Common Sense Note
Parents need to know that Brooklyn is a poignant period drama about Eilis Lacey (Saoirse Ronan), a young woman who immigrates to New York from Ireland in the early 1950s. An adaptation of Col Toibin's 2009 novel, the movie features infrequent strong language (a couple uses of "f--k," as well as "s--t" and "bitch") and quite a bit of romance, including several kisses and a quick first-time sex scene between a committed young couple (nothing graphic, but it includes some moaning and movements). There's one disturbing moment when a dead body is shown; afterward, a family grieves. Another scene depicts the unpleasant effects of seasickness in a vivid manner. This is an ideal film for teens and parents to see together and to discuss the historical and relevant current themes about family, immigration, independence, and what makes a place feel like home.
Flirting, dancing, a few kisses, and one sex scene that's mostly clothed and quick (though very meaningful for both participants); in addition to kissing and shedding of some clothing, there's moaning and movement. A character skirts the line of cheating but never completely crosses it.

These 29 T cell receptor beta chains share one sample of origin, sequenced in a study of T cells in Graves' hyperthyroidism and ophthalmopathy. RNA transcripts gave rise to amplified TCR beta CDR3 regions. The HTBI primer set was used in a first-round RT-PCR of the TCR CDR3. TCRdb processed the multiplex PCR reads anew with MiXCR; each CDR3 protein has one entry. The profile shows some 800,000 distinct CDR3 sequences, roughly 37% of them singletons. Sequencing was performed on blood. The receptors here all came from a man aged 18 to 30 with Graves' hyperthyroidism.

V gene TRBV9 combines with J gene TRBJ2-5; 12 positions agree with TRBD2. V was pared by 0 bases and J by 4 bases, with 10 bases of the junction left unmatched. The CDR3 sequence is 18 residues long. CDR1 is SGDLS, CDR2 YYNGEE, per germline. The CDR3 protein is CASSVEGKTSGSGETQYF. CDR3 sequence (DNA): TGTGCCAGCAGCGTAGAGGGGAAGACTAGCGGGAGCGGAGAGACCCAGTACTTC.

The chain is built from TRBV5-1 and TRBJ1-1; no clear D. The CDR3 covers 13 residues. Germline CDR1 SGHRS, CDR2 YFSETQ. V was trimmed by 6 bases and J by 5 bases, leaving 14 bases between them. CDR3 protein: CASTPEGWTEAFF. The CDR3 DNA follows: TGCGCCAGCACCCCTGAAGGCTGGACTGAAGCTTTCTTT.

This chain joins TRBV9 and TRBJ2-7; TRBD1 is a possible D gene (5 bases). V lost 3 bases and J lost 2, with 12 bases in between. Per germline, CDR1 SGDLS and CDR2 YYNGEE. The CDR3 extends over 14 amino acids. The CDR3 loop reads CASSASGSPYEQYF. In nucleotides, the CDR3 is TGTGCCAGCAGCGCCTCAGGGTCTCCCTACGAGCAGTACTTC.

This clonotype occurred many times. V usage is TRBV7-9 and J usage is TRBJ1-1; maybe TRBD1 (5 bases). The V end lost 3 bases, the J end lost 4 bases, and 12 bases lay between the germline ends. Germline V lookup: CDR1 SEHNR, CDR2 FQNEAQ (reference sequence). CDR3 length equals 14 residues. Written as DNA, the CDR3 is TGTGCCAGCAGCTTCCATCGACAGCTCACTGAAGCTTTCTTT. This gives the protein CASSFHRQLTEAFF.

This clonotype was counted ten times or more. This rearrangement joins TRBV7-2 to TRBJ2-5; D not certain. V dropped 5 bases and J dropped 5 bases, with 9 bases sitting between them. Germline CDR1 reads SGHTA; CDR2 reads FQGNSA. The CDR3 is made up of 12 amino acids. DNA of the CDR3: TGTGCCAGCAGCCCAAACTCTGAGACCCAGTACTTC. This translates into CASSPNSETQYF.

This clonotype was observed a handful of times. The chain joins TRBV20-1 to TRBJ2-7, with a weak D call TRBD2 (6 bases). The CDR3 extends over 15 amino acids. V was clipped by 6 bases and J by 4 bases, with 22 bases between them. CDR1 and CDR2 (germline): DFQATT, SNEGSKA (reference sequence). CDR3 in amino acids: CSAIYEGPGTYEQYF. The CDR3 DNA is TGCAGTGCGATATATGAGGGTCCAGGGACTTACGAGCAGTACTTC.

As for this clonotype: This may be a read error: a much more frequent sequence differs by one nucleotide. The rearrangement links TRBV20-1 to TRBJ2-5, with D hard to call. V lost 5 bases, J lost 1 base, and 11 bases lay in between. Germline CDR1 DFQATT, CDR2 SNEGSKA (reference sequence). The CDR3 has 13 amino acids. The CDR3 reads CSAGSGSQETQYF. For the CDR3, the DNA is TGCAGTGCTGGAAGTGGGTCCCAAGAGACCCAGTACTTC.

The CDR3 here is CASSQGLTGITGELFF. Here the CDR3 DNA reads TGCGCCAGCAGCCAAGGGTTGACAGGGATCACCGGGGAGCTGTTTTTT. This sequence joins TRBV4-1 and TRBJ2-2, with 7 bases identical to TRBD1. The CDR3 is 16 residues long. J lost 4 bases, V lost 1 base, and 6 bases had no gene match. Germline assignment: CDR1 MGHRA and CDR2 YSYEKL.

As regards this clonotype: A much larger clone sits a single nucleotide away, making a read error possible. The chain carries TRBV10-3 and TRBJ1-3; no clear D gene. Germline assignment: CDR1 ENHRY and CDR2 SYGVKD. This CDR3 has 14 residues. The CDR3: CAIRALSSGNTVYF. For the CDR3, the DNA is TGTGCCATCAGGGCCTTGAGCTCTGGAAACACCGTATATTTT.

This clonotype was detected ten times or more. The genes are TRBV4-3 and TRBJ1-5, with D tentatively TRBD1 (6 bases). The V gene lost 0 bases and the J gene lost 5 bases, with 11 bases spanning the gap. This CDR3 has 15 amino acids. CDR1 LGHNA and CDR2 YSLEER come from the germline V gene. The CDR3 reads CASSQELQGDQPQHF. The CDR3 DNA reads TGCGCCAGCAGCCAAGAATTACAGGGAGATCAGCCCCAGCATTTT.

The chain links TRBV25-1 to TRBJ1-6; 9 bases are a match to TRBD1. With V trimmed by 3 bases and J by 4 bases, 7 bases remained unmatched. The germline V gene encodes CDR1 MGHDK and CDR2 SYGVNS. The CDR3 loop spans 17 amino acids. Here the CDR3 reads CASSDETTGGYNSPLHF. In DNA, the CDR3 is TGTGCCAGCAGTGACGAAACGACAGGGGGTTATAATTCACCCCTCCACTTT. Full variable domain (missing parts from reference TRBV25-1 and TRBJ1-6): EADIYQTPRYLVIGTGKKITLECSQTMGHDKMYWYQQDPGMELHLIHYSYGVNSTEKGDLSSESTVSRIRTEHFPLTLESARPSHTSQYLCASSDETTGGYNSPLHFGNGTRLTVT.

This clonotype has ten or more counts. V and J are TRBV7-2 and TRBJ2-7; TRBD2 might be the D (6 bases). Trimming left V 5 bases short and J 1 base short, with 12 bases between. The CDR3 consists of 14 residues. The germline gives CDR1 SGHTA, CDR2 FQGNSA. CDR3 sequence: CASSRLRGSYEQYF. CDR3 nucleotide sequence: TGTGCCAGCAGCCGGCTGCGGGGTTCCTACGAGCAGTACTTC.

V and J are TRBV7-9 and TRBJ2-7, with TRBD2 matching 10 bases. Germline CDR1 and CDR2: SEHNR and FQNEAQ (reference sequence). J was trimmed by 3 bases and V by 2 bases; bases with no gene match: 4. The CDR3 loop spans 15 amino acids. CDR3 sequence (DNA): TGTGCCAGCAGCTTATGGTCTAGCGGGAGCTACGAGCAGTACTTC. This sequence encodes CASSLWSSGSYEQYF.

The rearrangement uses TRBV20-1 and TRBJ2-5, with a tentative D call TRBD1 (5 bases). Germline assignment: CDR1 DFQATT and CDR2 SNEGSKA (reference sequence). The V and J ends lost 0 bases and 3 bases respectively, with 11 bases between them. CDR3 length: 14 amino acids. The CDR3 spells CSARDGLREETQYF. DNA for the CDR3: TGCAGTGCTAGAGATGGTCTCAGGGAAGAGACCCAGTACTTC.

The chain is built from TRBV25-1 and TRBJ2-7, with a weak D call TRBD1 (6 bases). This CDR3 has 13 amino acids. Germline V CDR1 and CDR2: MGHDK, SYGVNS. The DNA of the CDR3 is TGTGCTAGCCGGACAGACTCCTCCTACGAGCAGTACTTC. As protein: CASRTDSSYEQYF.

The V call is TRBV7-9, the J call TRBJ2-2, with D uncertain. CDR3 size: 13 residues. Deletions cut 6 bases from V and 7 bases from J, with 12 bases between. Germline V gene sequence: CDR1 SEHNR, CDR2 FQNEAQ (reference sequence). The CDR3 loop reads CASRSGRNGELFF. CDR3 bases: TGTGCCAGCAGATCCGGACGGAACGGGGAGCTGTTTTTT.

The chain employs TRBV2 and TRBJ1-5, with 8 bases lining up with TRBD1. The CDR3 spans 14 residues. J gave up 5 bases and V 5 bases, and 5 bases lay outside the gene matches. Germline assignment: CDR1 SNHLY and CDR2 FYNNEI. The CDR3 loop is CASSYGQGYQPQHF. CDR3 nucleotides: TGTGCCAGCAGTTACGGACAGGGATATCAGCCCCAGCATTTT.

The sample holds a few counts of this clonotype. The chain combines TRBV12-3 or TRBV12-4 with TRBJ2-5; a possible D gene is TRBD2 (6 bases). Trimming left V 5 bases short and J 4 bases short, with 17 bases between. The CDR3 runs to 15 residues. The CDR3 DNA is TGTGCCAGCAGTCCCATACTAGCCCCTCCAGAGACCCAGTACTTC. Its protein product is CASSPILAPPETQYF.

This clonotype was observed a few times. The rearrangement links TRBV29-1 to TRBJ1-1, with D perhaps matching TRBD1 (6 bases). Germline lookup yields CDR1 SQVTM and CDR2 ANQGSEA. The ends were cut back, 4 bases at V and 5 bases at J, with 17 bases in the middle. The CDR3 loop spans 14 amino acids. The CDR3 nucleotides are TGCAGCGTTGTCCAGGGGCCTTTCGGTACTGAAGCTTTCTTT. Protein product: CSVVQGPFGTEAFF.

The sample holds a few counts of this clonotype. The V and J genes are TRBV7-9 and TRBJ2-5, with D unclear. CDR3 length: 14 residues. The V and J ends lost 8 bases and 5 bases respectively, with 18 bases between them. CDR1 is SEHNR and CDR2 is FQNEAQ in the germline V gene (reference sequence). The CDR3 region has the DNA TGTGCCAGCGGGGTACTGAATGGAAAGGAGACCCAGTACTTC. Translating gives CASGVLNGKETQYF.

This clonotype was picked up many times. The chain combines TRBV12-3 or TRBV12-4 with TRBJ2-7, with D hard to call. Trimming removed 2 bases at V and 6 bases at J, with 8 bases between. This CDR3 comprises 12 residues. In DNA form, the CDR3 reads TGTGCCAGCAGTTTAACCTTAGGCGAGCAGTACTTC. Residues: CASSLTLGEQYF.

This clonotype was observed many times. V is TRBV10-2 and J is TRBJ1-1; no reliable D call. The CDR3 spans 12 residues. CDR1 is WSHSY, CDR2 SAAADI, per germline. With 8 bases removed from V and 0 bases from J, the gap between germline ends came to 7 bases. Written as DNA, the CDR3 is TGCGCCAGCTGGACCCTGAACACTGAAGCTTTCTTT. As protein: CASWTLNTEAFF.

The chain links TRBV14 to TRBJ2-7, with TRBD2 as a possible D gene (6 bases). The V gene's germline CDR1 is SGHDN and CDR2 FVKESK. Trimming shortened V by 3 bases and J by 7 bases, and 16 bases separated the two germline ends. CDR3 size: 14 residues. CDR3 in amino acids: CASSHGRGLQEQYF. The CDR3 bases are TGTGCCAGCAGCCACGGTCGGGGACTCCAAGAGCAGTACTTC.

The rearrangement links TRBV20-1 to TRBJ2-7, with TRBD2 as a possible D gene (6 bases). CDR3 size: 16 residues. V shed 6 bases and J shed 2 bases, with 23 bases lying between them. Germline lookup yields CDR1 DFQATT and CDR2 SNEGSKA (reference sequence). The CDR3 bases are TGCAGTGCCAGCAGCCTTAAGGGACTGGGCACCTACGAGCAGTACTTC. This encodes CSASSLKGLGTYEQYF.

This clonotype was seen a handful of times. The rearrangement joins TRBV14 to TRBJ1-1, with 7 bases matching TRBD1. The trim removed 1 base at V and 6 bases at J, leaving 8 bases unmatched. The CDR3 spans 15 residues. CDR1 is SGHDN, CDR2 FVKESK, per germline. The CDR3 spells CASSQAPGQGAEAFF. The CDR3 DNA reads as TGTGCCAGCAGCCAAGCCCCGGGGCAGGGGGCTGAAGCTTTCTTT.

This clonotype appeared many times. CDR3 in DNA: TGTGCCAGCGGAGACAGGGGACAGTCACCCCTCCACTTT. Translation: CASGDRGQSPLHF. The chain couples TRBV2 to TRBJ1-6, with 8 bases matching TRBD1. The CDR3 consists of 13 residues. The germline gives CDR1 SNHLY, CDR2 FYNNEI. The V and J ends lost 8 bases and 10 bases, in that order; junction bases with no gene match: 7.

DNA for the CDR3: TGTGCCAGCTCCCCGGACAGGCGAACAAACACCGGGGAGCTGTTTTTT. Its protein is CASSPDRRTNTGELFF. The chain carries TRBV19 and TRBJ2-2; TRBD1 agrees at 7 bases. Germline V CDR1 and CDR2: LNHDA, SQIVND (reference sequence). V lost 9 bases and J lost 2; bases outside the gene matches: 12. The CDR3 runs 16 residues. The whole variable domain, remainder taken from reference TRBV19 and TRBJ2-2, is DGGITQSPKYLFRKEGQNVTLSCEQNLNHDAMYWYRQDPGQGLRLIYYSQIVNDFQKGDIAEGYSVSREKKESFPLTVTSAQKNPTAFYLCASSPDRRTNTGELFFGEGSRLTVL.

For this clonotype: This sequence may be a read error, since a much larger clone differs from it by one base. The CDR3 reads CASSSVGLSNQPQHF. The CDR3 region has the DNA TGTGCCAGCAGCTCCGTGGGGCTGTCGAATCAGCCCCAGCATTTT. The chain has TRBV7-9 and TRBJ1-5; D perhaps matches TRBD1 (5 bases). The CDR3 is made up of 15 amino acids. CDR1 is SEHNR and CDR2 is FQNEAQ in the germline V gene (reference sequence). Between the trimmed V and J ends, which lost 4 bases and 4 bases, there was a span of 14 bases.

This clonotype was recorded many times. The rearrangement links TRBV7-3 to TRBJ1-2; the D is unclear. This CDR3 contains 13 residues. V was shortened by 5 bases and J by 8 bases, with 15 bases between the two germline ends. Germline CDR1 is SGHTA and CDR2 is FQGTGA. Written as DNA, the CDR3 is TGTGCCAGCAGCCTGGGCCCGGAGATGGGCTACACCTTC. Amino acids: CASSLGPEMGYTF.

Disturbing scene of a woman's dead body being discovered by her mother.
In a heavy Irish accent, a couple of uses of "f--k." Also "bitch," "bastard," "s--t," "idiot," and "dear God" (as a mild exclamation).
Promotes the idea of the United States as a land of opportunity and promise -- and that people in the United States have confidence and optimism. Enforces the idea that while your birthplace will always have a pull on you, the place where you make meaningful connections, fall in love, and put down roots is where you'll eventually feel most at home. Encourages young people to work hard to fulfill their dreams.
Guinness beer, Coca-Cola (in historical context).
Drugs / Tobacco /
Of-age young adults drink at dinner/to celebrate a job well done. Minor character smokes a pipe.